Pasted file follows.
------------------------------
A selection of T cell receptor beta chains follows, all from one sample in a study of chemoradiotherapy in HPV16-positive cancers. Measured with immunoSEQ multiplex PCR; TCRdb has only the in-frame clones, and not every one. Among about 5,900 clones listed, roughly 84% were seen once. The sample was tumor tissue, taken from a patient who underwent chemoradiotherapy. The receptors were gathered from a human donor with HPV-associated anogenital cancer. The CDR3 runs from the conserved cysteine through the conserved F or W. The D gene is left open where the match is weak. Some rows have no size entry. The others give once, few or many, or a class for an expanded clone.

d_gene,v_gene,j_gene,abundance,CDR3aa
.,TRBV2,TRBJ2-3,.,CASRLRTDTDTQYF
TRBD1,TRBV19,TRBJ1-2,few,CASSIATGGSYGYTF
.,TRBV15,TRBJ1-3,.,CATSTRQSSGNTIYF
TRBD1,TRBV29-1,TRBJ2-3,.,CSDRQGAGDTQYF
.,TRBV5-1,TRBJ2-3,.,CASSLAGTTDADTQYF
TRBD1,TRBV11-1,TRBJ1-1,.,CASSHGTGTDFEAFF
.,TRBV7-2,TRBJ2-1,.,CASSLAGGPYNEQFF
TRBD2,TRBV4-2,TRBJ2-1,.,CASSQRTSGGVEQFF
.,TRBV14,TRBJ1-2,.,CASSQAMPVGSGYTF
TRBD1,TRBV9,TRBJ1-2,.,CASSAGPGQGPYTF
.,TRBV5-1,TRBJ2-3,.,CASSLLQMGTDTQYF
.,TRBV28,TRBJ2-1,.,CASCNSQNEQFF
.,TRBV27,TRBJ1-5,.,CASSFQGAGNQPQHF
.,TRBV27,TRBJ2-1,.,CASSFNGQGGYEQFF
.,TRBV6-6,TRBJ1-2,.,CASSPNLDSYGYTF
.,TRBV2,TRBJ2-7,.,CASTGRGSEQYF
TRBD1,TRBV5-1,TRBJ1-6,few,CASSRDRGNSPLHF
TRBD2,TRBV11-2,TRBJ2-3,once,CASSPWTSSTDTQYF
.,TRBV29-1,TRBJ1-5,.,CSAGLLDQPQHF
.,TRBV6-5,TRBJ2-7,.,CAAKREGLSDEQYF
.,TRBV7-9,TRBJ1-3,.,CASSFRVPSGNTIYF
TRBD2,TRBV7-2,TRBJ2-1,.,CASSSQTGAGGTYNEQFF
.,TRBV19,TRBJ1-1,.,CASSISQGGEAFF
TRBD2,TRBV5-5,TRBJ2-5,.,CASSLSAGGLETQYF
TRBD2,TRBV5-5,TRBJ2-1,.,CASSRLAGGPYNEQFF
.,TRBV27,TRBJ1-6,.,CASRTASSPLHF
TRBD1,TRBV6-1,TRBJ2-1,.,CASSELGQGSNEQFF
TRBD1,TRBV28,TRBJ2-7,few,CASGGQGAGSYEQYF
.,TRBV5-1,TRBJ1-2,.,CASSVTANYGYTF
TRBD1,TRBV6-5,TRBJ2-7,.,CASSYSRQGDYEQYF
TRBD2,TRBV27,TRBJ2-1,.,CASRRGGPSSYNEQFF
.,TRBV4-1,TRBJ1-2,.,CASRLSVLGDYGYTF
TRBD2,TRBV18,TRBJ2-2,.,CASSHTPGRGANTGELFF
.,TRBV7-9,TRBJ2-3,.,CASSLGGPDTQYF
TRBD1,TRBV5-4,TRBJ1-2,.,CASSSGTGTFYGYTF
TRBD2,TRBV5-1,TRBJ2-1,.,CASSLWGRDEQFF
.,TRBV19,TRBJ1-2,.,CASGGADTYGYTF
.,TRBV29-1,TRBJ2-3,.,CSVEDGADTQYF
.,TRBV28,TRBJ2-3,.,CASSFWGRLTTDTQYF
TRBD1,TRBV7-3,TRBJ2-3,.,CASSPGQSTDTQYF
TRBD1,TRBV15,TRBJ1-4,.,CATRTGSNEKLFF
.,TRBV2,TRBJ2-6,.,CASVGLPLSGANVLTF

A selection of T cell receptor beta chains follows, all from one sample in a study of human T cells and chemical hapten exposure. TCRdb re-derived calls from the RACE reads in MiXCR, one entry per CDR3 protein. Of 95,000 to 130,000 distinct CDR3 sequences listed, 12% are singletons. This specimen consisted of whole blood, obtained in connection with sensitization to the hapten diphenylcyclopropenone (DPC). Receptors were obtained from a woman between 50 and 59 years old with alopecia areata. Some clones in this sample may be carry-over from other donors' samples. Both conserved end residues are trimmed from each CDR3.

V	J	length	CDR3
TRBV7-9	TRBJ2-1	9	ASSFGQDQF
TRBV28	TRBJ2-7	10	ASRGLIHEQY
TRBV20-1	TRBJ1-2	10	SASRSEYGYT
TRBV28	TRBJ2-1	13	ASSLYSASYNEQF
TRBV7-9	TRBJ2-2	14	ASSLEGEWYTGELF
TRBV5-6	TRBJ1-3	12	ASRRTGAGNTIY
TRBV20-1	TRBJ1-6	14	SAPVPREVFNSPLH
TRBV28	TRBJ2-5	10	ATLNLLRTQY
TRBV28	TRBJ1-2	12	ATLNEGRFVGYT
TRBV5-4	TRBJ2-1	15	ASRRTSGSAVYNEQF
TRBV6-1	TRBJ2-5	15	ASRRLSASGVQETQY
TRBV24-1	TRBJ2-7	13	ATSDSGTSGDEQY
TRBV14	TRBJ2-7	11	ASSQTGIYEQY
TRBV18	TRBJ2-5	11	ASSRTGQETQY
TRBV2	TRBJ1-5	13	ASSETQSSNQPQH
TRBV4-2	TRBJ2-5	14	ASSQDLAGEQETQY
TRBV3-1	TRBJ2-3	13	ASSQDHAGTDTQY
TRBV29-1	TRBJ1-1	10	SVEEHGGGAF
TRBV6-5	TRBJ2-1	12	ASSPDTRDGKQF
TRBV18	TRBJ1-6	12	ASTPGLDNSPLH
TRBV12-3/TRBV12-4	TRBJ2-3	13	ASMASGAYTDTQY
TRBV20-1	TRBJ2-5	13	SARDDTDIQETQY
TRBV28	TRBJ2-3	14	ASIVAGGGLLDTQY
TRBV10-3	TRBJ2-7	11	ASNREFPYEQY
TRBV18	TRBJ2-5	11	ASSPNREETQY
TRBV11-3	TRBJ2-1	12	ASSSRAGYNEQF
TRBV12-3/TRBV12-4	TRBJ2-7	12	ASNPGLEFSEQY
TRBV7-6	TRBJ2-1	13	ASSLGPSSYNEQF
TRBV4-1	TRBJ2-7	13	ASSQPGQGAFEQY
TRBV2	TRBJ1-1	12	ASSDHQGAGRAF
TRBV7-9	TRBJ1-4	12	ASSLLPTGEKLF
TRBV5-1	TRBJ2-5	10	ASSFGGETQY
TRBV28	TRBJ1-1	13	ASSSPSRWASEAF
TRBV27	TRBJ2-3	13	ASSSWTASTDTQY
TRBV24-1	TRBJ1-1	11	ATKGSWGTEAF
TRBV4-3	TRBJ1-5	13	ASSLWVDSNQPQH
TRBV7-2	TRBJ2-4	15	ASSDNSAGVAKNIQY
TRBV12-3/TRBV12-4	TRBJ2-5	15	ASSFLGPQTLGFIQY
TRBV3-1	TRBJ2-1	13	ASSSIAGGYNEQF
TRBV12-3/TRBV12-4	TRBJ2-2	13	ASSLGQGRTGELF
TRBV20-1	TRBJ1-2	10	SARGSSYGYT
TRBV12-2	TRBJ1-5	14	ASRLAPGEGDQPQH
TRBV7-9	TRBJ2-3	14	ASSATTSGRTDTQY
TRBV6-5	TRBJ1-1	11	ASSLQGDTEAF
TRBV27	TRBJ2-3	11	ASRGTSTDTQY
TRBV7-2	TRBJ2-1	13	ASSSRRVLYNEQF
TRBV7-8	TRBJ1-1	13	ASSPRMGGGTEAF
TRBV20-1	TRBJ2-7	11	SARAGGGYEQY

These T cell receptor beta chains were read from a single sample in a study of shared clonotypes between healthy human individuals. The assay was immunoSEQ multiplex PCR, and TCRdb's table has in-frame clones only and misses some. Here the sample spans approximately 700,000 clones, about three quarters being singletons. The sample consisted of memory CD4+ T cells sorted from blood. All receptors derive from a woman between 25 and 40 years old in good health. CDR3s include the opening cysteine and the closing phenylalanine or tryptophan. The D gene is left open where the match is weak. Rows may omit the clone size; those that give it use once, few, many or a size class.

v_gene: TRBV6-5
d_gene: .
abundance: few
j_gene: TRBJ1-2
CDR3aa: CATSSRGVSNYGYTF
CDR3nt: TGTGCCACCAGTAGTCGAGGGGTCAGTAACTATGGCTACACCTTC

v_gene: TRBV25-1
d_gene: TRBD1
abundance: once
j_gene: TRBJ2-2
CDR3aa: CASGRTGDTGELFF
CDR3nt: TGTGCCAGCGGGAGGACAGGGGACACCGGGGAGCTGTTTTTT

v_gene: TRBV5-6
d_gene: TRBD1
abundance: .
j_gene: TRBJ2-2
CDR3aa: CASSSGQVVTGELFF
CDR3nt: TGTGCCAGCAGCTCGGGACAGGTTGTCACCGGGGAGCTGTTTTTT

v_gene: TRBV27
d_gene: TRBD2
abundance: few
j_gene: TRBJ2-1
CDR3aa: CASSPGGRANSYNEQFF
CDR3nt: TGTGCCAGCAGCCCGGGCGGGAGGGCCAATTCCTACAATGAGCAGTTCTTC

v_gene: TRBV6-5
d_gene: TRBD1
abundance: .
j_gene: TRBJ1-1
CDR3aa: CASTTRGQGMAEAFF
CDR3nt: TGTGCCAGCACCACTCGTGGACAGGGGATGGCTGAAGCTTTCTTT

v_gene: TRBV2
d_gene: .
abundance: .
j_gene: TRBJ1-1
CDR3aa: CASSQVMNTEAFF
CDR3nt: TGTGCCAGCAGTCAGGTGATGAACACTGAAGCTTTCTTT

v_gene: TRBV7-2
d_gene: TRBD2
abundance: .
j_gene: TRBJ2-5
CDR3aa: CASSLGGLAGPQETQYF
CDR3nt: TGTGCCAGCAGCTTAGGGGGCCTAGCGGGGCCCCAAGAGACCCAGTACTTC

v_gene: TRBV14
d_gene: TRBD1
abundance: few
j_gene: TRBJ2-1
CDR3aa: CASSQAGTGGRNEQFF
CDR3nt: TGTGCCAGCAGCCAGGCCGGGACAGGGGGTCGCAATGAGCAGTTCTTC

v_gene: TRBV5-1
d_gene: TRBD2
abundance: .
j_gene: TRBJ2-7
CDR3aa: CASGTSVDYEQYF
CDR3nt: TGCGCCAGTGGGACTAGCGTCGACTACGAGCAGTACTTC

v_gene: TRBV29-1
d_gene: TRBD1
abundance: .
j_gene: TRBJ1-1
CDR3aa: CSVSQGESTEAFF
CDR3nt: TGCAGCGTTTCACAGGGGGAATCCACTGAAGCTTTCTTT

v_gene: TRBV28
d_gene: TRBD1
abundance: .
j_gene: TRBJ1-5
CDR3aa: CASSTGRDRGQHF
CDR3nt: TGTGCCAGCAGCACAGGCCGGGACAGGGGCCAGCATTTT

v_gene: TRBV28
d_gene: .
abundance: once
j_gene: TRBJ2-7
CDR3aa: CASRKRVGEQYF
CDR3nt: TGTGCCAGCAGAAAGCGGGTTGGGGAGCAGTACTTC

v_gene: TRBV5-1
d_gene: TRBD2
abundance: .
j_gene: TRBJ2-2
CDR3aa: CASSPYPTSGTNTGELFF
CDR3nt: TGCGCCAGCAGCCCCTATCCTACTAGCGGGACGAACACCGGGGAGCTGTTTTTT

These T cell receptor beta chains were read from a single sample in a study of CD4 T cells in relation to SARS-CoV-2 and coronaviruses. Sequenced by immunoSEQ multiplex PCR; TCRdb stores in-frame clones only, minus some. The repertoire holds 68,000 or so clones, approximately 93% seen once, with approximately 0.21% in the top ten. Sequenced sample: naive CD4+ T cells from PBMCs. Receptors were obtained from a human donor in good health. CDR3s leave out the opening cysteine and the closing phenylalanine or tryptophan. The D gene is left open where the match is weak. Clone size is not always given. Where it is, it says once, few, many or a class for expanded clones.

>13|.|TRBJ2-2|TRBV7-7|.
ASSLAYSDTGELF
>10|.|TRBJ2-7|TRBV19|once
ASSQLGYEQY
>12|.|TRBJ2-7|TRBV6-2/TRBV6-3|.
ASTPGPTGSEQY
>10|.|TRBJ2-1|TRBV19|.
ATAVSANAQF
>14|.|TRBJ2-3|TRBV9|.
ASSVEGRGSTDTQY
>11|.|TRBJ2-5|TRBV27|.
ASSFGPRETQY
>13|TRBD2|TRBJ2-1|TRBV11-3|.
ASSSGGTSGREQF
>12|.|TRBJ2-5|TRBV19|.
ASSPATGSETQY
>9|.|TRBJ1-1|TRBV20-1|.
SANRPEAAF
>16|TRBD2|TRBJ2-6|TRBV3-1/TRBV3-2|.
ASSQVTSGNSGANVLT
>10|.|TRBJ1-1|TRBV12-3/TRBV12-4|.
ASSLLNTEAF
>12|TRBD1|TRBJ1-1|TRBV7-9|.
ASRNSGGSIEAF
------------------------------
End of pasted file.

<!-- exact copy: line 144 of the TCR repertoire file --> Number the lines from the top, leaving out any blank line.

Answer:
v_gene: TRBV5-1